# Can the sum of identically distributed dependent Bernoulli trials be binomially distributed?

If you have $$n$$ identically distributed Bernoulli trials whose sum is binomially distributed random variable, does it then follow that the $$n$$ Bernoulli trials are independent?

• I think this question would be more appropriate for math.stackexchange.com. The answer is no because you could take $X_1,\ldots,X_n$ to be iid Bernoulli and define $Y_1,\ldots,Y_n$ to be the increasing rearrangement of those random variables. The sum has the same distribution. Feb 22, 2019 at 15:25
• @AnthonyQuas: I might misunderstand your reasoning, but these $Y_i$ are, I think, not identically distributed? Feb 22, 2019 at 15:31
• @Steve: Ah yes... Feb 22, 2019 at 15:38

That's false even for $$n=3$$.

Denote by $$B(p)$$ the Bernoulli distribution which has probability $$p$$ of being 1 and $$(1-p)$$ to be 0.

Define the three Bernoulli variables $$(X_1, X_2, X_3)$$ by $$X_1 \sim B(0.5) \\ X_2|(X_1=1) \sim B(0.25);~ X_2|(X_1=0) \sim B(0.75) \\ X_3|(X_1+X_2=2) \sim B(1);~ X_3|(X_1+X_2=0) \sim B(0);~ X_3|(X_1+X_2=1) \sim B(0.5)$$

Quick calculation shows they're all $$B(0.5)$$ distributed (basically by symmetry) and that the sum has the same distribution as the sum of three i.i.d. trials.

• Okay, that was actually a quite easy counterexample. Thanks. Feb 22, 2019 at 16:19
• Another way of writing the same counterexample: Let $Y_1, Y_2, Y_3$ be independent Bernouli($1/2$). Let $X_i = Y_i$, except in the following cases: If $(Y_1, Y_2, Y_3) = (0,0,1)$ then take $X_3 = 0$, and either $(X_1,X_2) = (0,1)$ or $(1,0)$, with equal probabilities. If $(Y_1,Y_2,Y_3) = (1,1,0)$ then take $X_3 = 1$, and either $(X_1,X_2) = (0,1)$ or $(1,0)$, with equal probabilities. Feb 22, 2019 at 18:23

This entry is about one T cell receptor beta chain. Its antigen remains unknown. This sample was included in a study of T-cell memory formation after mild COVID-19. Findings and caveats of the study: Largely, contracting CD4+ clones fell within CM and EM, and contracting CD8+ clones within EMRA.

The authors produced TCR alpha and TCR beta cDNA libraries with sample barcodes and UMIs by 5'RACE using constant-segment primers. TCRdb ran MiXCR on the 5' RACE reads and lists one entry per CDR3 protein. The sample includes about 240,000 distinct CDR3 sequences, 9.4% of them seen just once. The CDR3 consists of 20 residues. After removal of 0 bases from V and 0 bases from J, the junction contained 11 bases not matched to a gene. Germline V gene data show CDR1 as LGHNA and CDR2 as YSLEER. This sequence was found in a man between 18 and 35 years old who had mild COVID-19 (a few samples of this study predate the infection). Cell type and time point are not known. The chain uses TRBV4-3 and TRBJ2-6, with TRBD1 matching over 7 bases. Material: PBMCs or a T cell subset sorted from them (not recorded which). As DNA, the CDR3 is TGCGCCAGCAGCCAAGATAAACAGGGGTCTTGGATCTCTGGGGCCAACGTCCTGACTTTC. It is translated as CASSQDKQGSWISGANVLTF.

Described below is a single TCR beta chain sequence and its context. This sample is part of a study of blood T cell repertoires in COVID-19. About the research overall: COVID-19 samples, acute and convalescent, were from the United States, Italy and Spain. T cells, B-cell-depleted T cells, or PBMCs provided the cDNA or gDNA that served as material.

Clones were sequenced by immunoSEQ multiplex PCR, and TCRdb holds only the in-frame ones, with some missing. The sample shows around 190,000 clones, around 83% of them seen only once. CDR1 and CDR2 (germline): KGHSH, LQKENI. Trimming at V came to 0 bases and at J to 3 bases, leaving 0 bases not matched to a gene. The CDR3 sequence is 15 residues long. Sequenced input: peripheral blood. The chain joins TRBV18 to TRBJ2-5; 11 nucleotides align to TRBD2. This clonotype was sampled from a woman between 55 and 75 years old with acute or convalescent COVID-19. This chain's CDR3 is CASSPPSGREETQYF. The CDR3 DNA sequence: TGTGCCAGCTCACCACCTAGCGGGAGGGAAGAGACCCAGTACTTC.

The answer is no for large enough $$n$$, because the independence of the $$n$$ Bernoulli random variables (r.v.'s) is given by about $$2^n$$ equations, whereas to describe the individual distributions of the Bernoulli r.v.'s and their sum one needs only $$O(n)$$ equations.

• It's good intuition but not exactly a proof, since there are a further $2^n$ inequalities to be satisfied: that the probability of every outcome must be nonnegative. Feb 22, 2019 at 15:43
• @NateEldredge : Of course, you are right. However, with this intuition, one immediately knows there should be a counterexample, which is then easy to find, by using e.g. the Mathematica command FindInstance[]. Feb 22, 2019 at 18:02